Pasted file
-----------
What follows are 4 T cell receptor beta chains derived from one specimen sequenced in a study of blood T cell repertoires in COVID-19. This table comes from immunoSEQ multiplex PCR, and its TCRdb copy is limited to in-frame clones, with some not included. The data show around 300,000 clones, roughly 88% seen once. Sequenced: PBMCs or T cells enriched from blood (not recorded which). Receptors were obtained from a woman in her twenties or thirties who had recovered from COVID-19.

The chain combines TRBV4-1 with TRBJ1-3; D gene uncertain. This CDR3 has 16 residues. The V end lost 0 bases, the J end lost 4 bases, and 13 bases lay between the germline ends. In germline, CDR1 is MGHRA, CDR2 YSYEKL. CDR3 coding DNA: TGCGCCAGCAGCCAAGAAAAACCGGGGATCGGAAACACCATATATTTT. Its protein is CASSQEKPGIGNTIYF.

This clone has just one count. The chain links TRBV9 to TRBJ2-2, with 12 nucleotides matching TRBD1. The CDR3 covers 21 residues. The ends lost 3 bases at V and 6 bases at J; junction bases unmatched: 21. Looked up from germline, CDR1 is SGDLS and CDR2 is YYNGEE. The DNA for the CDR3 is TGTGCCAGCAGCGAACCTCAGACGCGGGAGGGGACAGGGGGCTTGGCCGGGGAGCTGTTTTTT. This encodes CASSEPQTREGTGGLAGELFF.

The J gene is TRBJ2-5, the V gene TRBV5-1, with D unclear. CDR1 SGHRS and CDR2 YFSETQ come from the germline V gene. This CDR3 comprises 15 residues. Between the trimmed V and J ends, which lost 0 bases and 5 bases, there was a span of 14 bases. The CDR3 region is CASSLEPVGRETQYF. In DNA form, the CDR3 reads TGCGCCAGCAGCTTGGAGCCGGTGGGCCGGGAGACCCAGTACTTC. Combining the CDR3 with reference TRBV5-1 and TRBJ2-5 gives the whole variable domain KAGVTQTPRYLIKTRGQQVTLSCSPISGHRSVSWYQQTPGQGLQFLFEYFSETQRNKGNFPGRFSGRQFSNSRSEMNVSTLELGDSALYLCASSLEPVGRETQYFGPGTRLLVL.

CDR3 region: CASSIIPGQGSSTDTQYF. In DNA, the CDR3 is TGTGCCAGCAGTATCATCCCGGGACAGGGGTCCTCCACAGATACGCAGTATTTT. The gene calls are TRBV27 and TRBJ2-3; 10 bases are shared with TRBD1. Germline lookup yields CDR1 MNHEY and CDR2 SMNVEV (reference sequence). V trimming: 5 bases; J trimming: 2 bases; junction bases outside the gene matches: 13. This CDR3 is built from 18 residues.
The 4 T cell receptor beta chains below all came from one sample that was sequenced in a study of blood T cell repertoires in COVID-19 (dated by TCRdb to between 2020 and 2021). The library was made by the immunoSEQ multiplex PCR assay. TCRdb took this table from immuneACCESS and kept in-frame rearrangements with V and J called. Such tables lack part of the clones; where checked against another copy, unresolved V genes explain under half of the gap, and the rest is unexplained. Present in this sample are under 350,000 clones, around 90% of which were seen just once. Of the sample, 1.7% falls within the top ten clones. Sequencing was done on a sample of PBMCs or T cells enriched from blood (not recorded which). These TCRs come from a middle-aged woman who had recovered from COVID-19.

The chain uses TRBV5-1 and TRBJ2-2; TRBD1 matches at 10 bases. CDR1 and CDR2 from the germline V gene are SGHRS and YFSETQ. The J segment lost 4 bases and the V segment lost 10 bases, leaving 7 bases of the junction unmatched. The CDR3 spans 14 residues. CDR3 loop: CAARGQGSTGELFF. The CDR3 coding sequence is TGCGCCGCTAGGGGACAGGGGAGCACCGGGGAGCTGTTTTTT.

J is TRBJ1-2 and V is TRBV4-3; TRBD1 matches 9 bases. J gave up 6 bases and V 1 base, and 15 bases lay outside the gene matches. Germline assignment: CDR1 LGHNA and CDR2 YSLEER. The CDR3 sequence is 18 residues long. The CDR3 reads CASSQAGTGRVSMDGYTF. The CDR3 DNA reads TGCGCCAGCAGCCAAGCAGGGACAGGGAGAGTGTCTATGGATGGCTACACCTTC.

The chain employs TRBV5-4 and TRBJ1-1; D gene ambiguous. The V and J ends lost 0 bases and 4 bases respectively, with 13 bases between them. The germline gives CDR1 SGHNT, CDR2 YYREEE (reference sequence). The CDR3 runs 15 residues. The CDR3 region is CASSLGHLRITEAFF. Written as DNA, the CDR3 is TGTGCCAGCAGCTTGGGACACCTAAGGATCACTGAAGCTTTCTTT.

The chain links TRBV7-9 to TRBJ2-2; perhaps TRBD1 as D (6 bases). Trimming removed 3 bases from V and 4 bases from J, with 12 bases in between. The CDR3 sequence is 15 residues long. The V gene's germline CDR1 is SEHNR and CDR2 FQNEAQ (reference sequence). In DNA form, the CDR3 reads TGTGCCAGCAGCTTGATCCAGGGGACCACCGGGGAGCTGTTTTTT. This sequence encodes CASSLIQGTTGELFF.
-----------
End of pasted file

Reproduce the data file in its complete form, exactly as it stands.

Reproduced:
What follows are 4 T cell receptor beta chains derived from one specimen sequenced in a study of blood T cell repertoires in COVID-19. This table comes from immunoSEQ multiplex PCR, and its TCRdb copy is limited to in-frame clones, with some not included. The data show around 300,000 clones, roughly 88% seen once. Sequenced: PBMCs or T cells enriched from blood (not recorded which). Receptors were obtained from a woman in her twenties or thirties who had recovered from COVID-19.

The chain combines TRBV4-1 with TRBJ1-3; D gene uncertain. This CDR3 has 16 residues. The V end lost 0 bases, the J end lost 4 bases, and 13 bases lay between the germline ends. In germline, CDR1 is MGHRA, CDR2 YSYEKL. CDR3 coding DNA: TGCGCCAGCAGCCAAGAAAAACCGGGGATCGGAAACACCATATATTTT. Its protein is CASSQEKPGIGNTIYF.

This clone has just one count. The chain links TRBV9 to TRBJ2-2, with 12 nucleotides matching TRBD1. The CDR3 covers 21 residues. The ends lost 3 bases at V and 6 bases at J; junction bases unmatched: 21. Looked up from germline, CDR1 is SGDLS and CDR2 is YYNGEE. The DNA for the CDR3 is TGTGCCAGCAGCGAACCTCAGACGCGGGAGGGGACAGGGGGCTTGGCCGGGGAGCTGTTTTTT. This encodes CASSEPQTREGTGGLAGELFF.

The J gene is TRBJ2-5, the V gene TRBV5-1, with D unclear. CDR1 SGHRS and CDR2 YFSETQ come from the germline V gene. This CDR3 comprises 15 residues. Between the trimmed V and J ends, which lost 0 bases and 5 bases, there was a span of 14 bases. The CDR3 region is CASSLEPVGRETQYF. In DNA form, the CDR3 reads TGCGCCAGCAGCTTGGAGCCGGTGGGCCGGGAGACCCAGTACTTC. Combining the CDR3 with reference TRBV5-1 and TRBJ2-5 gives the whole variable domain KAGVTQTPRYLIKTRGQQVTLSCSPISGHRSVSWYQQTPGQGLQFLFEYFSETQRNKGNFPGRFSGRQFSNSRSEMNVSTLELGDSALYLCASSLEPVGRETQYFGPGTRLLVL.

CDR3 region: CASSIIPGQGSSTDTQYF. In DNA, the CDR3 is TGTGCCAGCAGTATCATCCCGGGACAGGGGTCCTCCACAGATACGCAGTATTTT. The gene calls are TRBV27 and TRBJ2-3; 10 bases are shared with TRBD1. Germline lookup yields CDR1 MNHEY and CDR2 SMNVEV (reference sequence). V trimming: 5 bases; J trimming: 2 bases; junction bases outside the gene matches: 13. This CDR3 is built from 18 residues.
The 4 T cell receptor beta chains below all came from one sample that was sequenced in a study of blood T cell repertoires in COVID-19 (dated by TCRdb to between 2020 and 2021). The library was made by the immunoSEQ multiplex PCR assay. TCRdb took this table from immuneACCESS and kept in-frame rearrangements with V and J called. Such tables lack part of the clones; where checked against another copy, unresolved V genes explain under half of the gap, and the rest is unexplained. Present in this sample are under 350,000 clones, around 90% of which were seen just once. Of the sample, 1.7% falls within the top ten clones. Sequencing was done on a sample of PBMCs or T cells enriched from blood (not recorded which). These TCRs come from a middle-aged woman who had recovered from COVID-19.

The chain uses TRBV5-1 and TRBJ2-2; TRBD1 matches at 10 bases. CDR1 and CDR2 from the germline V gene are SGHRS and YFSETQ. The J segment lost 4 bases and the V segment lost 10 bases, leaving 7 bases of the junction unmatched. The CDR3 spans 14 residues. CDR3 loop: CAARGQGSTGELFF. The CDR3 coding sequence is TGCGCCGCTAGGGGACAGGGGAGCACCGGGGAGCTGTTTTTT.

J is TRBJ1-2 and V is TRBV4-3; TRBD1 matches 9 bases. J gave up 6 bases and V 1 base, and 15 bases lay outside the gene matches. Germline assignment: CDR1 LGHNA and CDR2 YSLEER. The CDR3 sequence is 18 residues long. The CDR3 reads CASSQAGTGRVSMDGYTF. The CDR3 DNA reads TGCGCCAGCAGCCAAGCAGGGACAGGGAGAGTGTCTATGGATGGCTACACCTTC.

The chain employs TRBV5-4 and TRBJ1-1; D gene ambiguous. The V and J ends lost 0 bases and 4 bases respectively, with 13 bases between them. The germline gives CDR1 SGHNT, CDR2 YYREEE (reference sequence). The CDR3 runs 15 residues. The CDR3 region is CASSLGHLRITEAFF. Written as DNA, the CDR3 is TGTGCCAGCAGCTTGGGACACCTAAGGATCACTGAAGCTTTCTTT.

The chain links TRBV7-9 to TRBJ2-2; perhaps TRBD1 as D (6 bases). Trimming removed 3 bases from V and 4 bases from J, with 12 bases in between. The CDR3 sequence is 15 residues long. The V gene's germline CDR1 is SEHNR and CDR2 FQNEAQ (reference sequence). In DNA form, the CDR3 reads TGTGCCAGCAGCTTGATCCAGGGGACCACCGGGGAGCTGTTTTTT. This sequence encodes CASSLIQGTTGELFF.